LITTLE ROCK, Ark. (KTHV) - It's not uncommon to see shoppers and diners with service dogs in stores and restaurants, but there are questions from those in the food industry about whether some animals are being misrepresented and if it’s even regulated.
11 Listens went and got answers.
People with disabilities often use a service animal to help them perform everyday tasks, but not everyone has visible disabilities.
“An animal might help someone with reminding them to take prescriptions for instance, so it wouldn’t be physically a thing you could just easily see and know,” said Dr. Richard McMullen with the Arkansas Department of Health.
But when it comes to service animal expectations and public access there are questions from THV11 viewers wanting to know if there are any health codes in place. Dr. McMullen said there are rules pertaining to service animals and food establishments. “They're only allowed in areas where the public is allowed so an animal wouldn't be allowed anywhere where food is being prepared," he said.
While the American Disability Act does prohibit discrimination against any individual with a disability, Dr. McMullen said there is some obligation on the part of the handler to make sure they're service animal behaves appropriately.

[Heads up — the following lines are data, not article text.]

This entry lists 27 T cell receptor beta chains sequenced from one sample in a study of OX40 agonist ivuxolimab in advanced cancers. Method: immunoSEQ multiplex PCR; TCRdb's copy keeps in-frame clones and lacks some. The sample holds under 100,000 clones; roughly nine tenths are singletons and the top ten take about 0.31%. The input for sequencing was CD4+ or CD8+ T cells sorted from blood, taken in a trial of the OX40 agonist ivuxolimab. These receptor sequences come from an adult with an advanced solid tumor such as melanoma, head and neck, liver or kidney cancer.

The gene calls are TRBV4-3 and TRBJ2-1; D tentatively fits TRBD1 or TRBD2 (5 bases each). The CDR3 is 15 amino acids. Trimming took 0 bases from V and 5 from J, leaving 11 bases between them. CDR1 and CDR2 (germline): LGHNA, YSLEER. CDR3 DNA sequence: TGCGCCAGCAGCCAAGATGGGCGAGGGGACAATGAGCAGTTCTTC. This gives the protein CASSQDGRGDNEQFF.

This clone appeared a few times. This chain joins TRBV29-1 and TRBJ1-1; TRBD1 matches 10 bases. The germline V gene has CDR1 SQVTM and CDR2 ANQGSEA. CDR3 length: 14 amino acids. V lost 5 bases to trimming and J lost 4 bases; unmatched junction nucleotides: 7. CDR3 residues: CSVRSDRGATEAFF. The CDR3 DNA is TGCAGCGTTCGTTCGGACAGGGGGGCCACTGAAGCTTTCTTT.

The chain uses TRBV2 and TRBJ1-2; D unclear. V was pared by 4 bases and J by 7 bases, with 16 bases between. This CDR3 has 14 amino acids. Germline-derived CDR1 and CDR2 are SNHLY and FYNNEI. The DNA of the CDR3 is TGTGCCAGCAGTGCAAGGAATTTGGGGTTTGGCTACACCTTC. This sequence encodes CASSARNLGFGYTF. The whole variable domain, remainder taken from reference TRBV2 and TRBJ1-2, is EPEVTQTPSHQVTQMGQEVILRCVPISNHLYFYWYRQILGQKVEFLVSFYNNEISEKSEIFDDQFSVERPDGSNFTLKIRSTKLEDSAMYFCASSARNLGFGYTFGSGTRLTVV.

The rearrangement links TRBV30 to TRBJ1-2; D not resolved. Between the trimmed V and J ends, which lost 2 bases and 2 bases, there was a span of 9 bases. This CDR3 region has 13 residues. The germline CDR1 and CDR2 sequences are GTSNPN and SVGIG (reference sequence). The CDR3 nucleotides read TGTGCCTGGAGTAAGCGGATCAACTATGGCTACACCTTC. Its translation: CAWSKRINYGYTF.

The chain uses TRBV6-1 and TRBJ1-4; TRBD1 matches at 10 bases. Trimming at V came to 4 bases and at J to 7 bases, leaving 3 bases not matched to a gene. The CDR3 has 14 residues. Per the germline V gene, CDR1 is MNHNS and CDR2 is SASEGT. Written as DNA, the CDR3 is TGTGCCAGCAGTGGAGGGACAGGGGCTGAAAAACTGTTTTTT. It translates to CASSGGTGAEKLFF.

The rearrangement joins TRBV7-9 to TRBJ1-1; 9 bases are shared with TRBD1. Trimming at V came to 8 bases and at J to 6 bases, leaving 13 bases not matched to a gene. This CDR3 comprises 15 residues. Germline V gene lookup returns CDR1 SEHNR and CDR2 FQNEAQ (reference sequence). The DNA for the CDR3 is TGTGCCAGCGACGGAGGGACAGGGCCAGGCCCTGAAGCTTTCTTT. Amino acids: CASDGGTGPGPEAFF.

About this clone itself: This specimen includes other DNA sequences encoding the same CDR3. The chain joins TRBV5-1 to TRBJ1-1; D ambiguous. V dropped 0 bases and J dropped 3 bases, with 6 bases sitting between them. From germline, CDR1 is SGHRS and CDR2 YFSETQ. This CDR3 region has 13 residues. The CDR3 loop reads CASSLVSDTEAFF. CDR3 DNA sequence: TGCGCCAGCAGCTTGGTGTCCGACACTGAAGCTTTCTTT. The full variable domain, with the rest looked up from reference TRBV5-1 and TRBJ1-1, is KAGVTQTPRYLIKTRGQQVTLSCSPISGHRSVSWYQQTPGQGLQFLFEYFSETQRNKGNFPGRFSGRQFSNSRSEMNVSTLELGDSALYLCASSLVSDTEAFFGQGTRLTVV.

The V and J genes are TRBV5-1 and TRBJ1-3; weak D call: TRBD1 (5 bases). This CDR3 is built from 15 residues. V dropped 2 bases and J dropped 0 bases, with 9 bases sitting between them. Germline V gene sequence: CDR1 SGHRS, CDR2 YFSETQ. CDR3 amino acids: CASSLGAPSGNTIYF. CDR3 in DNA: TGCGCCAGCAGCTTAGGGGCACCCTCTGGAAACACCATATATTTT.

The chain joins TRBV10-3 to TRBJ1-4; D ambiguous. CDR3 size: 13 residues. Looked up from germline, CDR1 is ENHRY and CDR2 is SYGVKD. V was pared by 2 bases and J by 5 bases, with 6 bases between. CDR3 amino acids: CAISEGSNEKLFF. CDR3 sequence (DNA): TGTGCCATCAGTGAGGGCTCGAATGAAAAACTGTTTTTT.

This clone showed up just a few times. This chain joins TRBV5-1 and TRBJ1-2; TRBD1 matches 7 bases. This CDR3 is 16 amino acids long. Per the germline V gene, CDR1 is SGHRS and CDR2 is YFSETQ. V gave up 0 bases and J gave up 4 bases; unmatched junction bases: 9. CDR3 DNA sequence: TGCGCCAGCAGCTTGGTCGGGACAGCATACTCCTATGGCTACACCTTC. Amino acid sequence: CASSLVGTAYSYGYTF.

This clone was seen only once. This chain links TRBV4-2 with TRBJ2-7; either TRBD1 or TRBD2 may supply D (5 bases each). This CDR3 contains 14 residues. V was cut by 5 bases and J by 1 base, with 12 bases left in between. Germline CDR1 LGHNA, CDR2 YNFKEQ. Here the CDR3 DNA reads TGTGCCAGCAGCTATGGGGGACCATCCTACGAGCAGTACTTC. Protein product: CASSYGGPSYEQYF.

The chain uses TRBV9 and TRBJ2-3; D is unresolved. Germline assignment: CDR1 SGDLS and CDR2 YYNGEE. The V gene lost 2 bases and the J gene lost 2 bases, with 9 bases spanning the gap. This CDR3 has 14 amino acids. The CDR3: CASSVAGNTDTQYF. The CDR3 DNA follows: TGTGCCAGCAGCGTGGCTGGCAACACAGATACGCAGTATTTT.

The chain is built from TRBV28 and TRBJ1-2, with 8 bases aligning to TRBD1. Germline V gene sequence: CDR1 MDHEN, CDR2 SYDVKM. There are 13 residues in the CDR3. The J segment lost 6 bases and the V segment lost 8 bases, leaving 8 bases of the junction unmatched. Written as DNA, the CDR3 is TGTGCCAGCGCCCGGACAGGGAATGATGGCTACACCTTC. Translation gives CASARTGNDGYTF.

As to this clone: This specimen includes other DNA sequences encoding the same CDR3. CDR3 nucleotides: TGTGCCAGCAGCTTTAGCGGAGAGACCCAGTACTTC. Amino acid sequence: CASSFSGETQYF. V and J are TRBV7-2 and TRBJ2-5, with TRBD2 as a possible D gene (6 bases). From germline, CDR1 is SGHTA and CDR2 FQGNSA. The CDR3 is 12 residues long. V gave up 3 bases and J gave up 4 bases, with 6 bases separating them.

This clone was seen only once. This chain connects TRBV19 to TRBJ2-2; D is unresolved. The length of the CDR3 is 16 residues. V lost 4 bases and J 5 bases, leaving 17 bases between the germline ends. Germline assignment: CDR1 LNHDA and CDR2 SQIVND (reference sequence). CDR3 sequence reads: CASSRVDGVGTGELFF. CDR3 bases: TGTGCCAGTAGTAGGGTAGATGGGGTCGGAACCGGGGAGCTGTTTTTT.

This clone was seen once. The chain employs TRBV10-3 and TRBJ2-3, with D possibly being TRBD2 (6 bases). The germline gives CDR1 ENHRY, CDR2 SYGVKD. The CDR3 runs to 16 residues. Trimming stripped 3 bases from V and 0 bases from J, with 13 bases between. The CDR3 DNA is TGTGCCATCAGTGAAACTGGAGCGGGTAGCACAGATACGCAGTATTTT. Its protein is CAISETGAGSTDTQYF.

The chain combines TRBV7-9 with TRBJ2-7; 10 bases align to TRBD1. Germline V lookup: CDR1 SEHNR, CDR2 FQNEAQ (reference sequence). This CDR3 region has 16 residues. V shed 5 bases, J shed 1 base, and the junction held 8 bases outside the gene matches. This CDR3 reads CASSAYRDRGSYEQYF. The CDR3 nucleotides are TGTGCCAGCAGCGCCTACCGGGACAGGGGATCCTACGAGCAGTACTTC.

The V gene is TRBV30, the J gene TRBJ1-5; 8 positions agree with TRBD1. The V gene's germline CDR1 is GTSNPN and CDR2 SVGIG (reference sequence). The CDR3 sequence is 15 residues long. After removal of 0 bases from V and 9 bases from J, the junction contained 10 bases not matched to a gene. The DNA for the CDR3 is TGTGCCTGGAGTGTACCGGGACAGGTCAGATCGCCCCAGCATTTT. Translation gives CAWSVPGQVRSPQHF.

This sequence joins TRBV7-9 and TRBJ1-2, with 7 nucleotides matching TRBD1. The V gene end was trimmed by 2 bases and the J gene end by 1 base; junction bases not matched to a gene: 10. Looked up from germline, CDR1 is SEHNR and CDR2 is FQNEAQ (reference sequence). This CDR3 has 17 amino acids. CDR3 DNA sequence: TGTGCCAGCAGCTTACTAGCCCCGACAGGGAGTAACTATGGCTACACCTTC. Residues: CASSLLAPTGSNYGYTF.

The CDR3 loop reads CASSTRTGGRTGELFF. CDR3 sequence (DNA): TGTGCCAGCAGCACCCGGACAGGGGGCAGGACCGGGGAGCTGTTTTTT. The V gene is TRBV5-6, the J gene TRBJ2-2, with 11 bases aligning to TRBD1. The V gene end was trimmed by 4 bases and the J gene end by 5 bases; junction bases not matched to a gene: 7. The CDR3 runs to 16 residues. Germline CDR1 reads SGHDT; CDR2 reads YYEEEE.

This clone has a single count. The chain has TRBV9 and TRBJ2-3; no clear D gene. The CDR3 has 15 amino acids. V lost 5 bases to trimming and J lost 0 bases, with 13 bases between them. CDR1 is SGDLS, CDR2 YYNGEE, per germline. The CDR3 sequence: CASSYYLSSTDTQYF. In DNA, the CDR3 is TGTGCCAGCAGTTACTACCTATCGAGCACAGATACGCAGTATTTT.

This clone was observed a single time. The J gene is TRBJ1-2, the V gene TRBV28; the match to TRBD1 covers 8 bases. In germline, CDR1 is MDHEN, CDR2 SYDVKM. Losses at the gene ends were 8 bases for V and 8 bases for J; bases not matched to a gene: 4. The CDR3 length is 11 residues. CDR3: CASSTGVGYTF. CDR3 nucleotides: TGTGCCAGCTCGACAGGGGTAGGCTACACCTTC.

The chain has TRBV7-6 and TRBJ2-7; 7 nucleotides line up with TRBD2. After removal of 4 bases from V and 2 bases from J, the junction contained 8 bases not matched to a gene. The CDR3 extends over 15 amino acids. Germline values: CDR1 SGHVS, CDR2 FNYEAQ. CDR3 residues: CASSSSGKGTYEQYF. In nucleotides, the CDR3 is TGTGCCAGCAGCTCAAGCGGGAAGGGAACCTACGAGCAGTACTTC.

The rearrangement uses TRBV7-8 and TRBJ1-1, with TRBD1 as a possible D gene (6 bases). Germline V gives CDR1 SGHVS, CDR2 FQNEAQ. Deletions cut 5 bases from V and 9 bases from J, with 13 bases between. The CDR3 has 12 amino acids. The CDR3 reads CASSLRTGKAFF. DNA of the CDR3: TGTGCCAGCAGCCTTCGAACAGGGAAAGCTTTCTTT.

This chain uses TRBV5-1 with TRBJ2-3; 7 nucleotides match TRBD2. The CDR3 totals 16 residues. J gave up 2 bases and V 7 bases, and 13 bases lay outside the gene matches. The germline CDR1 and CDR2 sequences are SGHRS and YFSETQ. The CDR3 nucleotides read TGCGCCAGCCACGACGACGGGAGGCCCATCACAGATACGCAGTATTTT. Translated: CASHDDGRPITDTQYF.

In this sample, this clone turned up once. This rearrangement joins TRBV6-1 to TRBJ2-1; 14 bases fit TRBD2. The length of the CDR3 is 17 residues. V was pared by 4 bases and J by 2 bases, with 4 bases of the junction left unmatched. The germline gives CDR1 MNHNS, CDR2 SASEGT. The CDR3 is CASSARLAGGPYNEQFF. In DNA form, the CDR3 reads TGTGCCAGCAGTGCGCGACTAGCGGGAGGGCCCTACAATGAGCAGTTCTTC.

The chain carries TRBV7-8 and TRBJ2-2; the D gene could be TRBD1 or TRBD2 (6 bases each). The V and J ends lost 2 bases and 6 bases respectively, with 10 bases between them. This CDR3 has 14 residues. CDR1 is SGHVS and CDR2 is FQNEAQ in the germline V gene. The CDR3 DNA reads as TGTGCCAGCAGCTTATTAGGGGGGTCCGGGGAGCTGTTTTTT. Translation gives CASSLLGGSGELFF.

"If it barks a lot or bites or growls or defecates they can ask the animal to leave,” he said. The business, however, must still provide service or offer an opportunity for them to have service without the animal. Still, business owners and managers often wonder if some patrons are trying to pass off their pets as service animals.
Some asked if there's any paperwork, I.D. or vest that's required.
“Those are totally unnecessary for anybody who has a service animal to provide that documentation," said Thomas Nichols, an attorney.
According to the Department of Justice, a business is however permitted to ask these two questions. "The first one is, ‘Is the animal for a person with a disability and what task does that animal perform?’" said Nichols.
And as far as safety is concerned, the health department said there's not a lot of diseases transmitted through humans and dogs, so the risk is very low.
"The benefits of helping disabled people greatly outweigh the risks of human health,” said Dr. McMullen.
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